Hanoi is many things, let’s start with the loudest
Hanoi is of course many things, but one seems like a logical place to start. And nevermind that two come to mind first. So we’ll begin with the primary denizens of the city, filling its streets like those industrious ants, buzzing through its byways fit to put the flies to shame. Even when they’re still, they line the sidewalks like ribs, or cluster in alleys that no one else needed.
Everybody has one. The humans that coexist with them. Or at least, every family has one, both kids held in mother’s arms while dad steers, and she’s not tense, it’s just too everyday for that. Because you have to take the scooter. Everybody does. Drives. Walking is a precarious dare, in among the handlebar horde, since didn’t I already warn you that everybody drives? It’s a feedback loop, 49 cc’s of inevitability.
I smile more these years after giving up on auto ownership, but on those times when I have to pilot one of the things, or more precisely when I have to park one, I wonder at the foolishness of people owning four-wheeled transport in San Francisco. Everyone should just have a scooter. You can fit so many more, scoot so much quicker, and get much better mileage. And you’re out IN the world, not hidden from it!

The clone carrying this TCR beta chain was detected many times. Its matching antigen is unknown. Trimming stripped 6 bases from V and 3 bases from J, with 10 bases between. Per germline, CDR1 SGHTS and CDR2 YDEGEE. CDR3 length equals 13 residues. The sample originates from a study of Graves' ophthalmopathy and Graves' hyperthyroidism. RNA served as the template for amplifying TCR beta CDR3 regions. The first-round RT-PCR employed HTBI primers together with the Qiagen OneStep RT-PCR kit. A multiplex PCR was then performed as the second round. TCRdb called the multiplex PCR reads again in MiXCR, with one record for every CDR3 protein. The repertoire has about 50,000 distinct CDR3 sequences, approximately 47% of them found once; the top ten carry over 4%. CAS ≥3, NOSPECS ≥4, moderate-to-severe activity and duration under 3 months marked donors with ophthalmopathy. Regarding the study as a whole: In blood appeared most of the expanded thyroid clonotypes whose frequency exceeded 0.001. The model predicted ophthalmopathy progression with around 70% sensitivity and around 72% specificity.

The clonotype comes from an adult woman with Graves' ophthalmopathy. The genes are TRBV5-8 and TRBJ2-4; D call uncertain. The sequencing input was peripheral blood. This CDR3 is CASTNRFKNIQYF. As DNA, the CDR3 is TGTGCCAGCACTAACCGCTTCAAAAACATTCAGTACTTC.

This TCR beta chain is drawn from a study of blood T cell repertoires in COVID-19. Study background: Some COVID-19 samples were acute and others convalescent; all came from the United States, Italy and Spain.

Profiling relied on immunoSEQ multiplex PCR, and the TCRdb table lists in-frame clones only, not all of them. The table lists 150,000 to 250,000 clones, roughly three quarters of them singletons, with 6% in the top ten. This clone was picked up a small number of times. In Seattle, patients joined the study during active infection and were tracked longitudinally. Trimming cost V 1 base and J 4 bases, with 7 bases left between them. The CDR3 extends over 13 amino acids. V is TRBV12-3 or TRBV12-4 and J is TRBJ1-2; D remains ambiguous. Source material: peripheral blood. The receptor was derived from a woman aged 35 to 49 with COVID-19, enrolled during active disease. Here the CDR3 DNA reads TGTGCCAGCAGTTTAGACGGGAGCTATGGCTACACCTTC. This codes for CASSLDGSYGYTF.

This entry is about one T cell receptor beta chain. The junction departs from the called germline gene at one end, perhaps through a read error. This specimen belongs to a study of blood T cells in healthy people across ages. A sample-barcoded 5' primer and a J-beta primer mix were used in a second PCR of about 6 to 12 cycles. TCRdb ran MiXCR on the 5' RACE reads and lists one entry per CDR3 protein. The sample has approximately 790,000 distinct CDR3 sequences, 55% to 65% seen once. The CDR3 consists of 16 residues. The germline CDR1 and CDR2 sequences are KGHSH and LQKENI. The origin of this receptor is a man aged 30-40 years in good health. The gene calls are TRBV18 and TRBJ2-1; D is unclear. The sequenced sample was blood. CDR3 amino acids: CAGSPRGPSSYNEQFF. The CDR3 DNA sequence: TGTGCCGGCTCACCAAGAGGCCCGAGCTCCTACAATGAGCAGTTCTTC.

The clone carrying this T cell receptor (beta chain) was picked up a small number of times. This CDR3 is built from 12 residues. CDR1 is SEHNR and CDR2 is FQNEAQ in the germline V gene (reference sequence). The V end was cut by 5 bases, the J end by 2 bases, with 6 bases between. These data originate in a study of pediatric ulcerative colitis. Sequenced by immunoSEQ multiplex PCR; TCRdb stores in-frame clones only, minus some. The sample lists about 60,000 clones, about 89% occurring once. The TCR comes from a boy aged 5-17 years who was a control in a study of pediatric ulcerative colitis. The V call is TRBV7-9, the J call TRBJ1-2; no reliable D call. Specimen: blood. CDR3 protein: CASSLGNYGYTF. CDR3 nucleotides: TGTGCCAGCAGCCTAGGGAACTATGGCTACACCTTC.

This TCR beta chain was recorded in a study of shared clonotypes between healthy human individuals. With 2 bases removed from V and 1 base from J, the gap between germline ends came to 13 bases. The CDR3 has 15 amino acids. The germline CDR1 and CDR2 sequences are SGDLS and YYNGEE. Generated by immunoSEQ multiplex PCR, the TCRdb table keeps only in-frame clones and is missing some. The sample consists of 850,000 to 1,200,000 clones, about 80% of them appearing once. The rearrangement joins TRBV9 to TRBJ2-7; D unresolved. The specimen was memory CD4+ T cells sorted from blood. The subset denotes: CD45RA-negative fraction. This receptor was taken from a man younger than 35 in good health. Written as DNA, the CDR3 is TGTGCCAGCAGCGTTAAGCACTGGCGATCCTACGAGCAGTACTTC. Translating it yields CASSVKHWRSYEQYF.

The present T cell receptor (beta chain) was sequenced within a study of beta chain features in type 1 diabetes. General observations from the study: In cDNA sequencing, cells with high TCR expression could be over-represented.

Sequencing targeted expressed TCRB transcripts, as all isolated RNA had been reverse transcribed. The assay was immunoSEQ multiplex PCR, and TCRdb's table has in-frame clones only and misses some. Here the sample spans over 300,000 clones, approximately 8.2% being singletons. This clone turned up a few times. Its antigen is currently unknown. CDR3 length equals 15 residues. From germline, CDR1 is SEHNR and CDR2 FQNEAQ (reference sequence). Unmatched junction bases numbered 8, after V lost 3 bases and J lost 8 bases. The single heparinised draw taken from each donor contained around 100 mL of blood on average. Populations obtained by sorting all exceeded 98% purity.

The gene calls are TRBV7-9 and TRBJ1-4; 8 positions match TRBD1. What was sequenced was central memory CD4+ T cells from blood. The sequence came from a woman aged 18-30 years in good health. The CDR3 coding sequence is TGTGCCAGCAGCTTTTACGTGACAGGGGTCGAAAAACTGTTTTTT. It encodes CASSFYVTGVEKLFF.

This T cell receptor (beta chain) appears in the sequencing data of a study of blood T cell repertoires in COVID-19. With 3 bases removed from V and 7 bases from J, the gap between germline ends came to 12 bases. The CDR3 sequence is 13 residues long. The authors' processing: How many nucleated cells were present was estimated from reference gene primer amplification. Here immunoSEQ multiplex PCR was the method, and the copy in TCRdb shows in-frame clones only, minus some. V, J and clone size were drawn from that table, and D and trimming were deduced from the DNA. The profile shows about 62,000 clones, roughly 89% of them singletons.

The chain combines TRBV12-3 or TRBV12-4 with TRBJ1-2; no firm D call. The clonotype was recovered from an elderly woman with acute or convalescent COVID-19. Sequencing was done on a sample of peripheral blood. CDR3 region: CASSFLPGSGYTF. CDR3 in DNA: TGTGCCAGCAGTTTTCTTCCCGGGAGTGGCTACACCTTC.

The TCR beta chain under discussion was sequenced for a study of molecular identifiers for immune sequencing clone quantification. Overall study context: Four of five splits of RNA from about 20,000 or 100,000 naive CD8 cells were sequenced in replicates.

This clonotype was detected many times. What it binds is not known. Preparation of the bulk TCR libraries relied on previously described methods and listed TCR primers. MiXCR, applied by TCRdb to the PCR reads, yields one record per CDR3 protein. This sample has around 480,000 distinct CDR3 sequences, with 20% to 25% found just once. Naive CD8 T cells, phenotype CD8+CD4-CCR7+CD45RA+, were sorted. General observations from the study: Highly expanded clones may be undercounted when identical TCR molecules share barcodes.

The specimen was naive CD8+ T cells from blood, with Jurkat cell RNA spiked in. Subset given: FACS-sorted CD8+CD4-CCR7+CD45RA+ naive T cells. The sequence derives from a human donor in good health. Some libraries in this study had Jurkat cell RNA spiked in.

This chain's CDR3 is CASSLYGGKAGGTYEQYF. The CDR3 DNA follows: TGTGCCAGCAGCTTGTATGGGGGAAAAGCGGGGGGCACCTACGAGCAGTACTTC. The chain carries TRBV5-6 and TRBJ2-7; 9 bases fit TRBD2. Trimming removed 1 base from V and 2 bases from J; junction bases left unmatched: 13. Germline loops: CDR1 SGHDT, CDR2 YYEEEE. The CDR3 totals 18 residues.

So while I love walking the streets of a new city for hours at a time, in Asia I always make it a point to catch a scooter ride somewhere. Rickshaw? Tourist gimmick. Scooter? Cultural interaction.
“Have you noticed how many Mercedes there are here?” my Vietnamese friend asked me yesterday. I hadn’t, but that seemed impolite. So instead I asked something I’d been wondering.
“Speaking of expensive cars, back home I’ve learned that BMW drivers are more likely to be assholes,” I haven’t seen any Priuses so didn’t need to include them, “Is that true here too?”
My friend scoffed. “Anyone in a four-wheel is an asshole here.”
Seemed true, on yesterday’s walk that took me along Hoan Kiem lake, past the Opera House, and through byways and backstreets until I caught a bus in front of the Soviet Friendship Hospital. (Because that’s a thing.)
So after dinner, somewhere off my map, I grabbed a scooter taxi guy dude thing. I don’t know if they have uber/Lyft here, but I’ve seen plenty of Grab Bike guys in their uniform green jackets and helmets. He handed me his spare, which perched on top of my massive cranium, squeezing a headache in but that’s the price you pay, along with about $1.00 to cross the city.
Motorcycles technically have their own lane here, a great idea, but traffic is a fluid concept, lane lines and red lights whizzing past all around like so much decoration as we squeezed between trucks and two-wheeled clusters, wrapped a roundabout and dodged the people going the wrong way. It’s another of those times when you just have to sit back, relax, and wait to see if you make it.
I did. Home, to another day, and tonight, I’ll head to another place. 300+ kilometers away, I think I’ll pass on the scooter this time. My overnight train is out there somewhere, waiting for me…